Disruptive ideas don’t have to be complicated ones. It is not always about out-thinking competitors. Sometimes, it is just about finding the simplest, fastest way to deliver a solution to the customer. The cloud offers the vision necessary to do just that.

See More: Reducing Your Cloud Computing Climate Impact

Transforming Mission-Critical Systems, Aiming for Future Growth

Especially in the current climate of significant disruptions and change, agile and innovative solutions in the cloud that help companies strengthen their core business processes and innovate for the future are key. However, energy leaders can’t just have vision alone. They must be able to draw a direct line from vision to value

This is partially because what the energy sector is currently experiencing is something even greater than “disruption” — it is a whole-scale change to the way they typically function and operate. 

Let’s look at the example of  Chevron, a company aiming to build reliable, affordable and ever-cleaner energy across its operations in order to keep pace with the massive changes affecting the oil and gas industry. They wanted a standard cloud product that would increase its overall speed and agility, decrease its total cost of ownership for its business solutions, and drive greater digital innovation overall. That’s why it embraces a digital foundation that enhances production efficiency and drives faster, more informed decisions. 

By leveraging cloud technology, energy companies can better navigate complex implementation scenarios and achieve new efficiencies across the organization, completely rethinking their digital transformation and allowing them to develop resilience in an inherently volatile and cyclical industry. This technology unites the company under a single source of truth and leaves it poised for future growth. 

Gaining Efficiency, Funding Innovation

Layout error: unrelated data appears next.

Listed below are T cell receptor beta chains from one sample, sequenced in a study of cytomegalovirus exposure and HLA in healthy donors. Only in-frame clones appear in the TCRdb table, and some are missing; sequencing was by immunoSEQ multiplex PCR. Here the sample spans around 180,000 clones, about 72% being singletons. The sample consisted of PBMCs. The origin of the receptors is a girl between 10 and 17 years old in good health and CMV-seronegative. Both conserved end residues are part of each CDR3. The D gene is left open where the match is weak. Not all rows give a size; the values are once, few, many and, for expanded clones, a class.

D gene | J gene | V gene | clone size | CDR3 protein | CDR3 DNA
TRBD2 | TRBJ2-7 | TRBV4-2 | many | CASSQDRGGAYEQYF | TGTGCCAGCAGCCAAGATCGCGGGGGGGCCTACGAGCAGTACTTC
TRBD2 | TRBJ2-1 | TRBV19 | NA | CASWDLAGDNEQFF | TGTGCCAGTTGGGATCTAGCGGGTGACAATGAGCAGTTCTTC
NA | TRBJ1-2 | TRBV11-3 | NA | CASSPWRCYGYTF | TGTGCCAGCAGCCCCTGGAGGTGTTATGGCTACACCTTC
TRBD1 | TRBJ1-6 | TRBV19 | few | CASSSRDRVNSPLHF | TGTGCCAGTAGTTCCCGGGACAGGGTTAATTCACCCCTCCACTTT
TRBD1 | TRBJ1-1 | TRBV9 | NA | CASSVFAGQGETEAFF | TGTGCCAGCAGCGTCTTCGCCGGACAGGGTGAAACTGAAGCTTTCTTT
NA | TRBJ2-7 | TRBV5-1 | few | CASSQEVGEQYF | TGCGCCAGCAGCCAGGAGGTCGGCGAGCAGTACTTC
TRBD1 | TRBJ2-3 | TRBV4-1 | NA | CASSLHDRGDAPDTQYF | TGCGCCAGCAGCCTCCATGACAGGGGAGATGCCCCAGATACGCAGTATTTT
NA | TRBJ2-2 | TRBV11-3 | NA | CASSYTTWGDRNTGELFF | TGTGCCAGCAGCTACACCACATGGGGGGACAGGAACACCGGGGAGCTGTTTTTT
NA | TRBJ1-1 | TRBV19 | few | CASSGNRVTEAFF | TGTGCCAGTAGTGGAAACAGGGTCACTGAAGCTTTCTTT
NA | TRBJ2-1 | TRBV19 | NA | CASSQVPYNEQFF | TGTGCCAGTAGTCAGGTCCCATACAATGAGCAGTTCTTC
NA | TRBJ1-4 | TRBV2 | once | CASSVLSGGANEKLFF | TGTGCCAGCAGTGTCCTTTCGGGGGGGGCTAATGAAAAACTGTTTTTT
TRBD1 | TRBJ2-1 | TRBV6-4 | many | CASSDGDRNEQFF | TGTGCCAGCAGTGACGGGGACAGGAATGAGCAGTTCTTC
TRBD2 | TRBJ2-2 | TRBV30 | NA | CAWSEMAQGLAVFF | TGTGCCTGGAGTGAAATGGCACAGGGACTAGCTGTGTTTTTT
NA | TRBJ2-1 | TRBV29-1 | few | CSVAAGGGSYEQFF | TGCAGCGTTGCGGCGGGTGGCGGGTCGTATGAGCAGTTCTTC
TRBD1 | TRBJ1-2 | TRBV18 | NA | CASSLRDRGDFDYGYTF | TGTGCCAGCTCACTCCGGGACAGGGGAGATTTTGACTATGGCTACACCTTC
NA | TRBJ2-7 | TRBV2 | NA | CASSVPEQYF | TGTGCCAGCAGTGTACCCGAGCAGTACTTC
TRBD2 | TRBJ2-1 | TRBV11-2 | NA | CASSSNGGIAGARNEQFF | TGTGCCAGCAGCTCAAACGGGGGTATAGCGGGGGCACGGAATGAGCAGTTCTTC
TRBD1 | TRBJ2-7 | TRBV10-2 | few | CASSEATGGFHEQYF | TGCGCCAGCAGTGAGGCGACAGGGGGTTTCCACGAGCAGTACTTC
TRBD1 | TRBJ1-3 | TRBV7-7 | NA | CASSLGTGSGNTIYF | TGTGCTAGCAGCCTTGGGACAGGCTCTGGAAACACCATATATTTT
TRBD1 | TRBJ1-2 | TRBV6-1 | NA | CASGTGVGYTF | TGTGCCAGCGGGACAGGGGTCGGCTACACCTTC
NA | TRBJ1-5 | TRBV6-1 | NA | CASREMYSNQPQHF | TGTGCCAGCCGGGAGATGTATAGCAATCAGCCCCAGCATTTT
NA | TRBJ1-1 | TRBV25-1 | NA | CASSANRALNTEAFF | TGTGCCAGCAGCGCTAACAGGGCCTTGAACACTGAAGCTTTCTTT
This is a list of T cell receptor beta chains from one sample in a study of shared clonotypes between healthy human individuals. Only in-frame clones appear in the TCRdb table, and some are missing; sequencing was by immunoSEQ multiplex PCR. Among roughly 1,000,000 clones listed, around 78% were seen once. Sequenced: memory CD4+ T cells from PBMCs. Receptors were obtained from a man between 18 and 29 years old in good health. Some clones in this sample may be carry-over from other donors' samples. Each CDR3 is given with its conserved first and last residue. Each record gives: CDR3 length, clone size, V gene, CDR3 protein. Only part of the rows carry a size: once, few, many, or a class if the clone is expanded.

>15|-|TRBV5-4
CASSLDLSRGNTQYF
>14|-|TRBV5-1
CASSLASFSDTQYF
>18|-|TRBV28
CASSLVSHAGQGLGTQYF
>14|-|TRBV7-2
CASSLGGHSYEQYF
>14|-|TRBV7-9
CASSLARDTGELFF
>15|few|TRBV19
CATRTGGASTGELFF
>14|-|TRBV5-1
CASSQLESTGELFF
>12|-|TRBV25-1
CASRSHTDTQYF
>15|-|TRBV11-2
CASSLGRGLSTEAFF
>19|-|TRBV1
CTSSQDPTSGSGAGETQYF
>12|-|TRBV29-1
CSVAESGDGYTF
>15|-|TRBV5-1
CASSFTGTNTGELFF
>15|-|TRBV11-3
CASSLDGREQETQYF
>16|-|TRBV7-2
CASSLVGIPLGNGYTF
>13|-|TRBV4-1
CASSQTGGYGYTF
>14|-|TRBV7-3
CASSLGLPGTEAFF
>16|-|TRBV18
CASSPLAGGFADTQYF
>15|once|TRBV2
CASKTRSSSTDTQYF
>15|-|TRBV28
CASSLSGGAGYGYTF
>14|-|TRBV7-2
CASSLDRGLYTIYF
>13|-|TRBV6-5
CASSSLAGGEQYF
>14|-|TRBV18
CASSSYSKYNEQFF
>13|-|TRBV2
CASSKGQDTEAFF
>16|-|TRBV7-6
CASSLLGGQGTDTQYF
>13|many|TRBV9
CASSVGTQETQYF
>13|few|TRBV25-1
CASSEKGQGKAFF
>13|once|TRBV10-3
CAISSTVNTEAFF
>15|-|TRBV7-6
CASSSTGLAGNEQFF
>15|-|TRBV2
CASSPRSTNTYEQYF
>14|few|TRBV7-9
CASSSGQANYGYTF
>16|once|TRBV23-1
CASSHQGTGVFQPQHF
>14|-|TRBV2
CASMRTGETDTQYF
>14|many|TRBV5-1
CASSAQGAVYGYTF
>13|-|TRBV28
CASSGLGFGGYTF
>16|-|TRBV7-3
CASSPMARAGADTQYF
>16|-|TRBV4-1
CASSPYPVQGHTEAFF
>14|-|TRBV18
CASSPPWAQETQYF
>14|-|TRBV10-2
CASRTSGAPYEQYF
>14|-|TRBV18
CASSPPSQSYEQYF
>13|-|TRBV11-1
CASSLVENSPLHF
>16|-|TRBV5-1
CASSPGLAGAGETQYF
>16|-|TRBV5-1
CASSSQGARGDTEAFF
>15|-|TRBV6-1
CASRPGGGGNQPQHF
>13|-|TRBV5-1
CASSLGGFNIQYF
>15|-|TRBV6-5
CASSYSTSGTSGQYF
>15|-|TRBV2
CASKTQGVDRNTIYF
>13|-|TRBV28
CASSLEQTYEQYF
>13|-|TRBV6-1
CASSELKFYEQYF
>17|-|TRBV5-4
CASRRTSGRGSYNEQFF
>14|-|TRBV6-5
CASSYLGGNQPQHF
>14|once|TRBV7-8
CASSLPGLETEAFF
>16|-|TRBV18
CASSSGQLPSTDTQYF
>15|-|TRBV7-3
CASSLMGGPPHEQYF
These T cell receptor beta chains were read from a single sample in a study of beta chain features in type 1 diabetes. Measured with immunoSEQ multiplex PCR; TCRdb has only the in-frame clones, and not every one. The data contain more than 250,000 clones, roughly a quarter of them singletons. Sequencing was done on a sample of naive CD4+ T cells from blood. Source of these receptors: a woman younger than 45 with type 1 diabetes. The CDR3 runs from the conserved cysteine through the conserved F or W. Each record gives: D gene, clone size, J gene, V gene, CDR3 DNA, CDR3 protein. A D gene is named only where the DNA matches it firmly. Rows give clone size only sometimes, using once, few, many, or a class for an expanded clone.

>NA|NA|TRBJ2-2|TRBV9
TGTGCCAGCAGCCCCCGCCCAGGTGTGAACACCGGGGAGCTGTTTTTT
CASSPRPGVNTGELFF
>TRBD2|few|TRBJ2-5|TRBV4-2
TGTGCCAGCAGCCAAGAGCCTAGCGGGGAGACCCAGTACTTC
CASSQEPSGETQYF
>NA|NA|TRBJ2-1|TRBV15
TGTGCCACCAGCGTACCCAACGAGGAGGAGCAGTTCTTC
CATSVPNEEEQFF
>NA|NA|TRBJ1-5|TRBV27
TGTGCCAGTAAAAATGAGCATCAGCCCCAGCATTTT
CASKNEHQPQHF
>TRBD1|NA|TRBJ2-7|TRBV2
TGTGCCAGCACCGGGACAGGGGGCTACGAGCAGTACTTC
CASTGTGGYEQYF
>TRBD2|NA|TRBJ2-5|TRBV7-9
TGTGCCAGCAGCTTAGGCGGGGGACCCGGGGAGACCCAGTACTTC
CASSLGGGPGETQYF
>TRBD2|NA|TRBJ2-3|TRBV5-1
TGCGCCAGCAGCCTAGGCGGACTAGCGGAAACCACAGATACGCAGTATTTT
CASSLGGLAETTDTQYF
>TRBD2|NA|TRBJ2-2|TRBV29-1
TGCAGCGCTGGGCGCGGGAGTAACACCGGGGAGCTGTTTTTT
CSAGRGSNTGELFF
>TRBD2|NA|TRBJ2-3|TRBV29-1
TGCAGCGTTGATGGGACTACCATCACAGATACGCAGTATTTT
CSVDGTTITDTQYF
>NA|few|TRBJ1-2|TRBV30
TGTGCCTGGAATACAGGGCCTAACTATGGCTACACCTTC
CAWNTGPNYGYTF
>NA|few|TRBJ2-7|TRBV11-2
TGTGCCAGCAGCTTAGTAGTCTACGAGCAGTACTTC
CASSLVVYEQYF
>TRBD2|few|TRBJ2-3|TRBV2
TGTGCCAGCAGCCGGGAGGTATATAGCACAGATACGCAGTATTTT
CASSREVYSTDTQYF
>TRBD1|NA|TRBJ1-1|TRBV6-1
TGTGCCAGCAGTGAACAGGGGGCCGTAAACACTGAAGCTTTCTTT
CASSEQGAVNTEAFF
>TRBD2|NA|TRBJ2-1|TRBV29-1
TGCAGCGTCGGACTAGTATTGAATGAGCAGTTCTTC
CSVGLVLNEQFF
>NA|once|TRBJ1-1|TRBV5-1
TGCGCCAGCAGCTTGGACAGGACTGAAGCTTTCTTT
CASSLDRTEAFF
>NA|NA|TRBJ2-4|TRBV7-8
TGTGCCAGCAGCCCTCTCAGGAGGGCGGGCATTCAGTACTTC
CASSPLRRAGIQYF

With industry priorities shifting, the cloud value proposition for energy companies has never been greater. Truly embracing the potential has become a business imperative. Cloud providers are eager to help by building and investing in custom solutions for the energy industry and laying the groundwork for mass adoption. But turning vision into value is not solely the responsibility of this technology.

While the cloud can help drive energy sector innovation — and help boost top-line, bottom-line and green-line growth — it is only part of the journey towards continuous improvement. Businesses must take action with their cloud technology, using its data to garner maximum business value across their company-wide processes, whether via analytics, application development or database management. 

They must find ways to work with the CFO and other leaders to upgrade technology strategically, whether it is about showing immediate value in the short term or planning for deeper value in the long term. Simply put, embracing a grander vision from the outset will ensure stronger value in the end. 

Energy leaders should ask: Where should our cloud investment begin? What is mission-critical for success? Would it be effective to go all-in, all at once? What’s the plan for actually implementing it? Are you being intentional about the planned adoption and consumption of cloud software? 

These are just some of the questions as the energy industry pursues cloud transformation. Because while you may know you need to invest in the cloud, you still need to understand why. That’s what leads to success.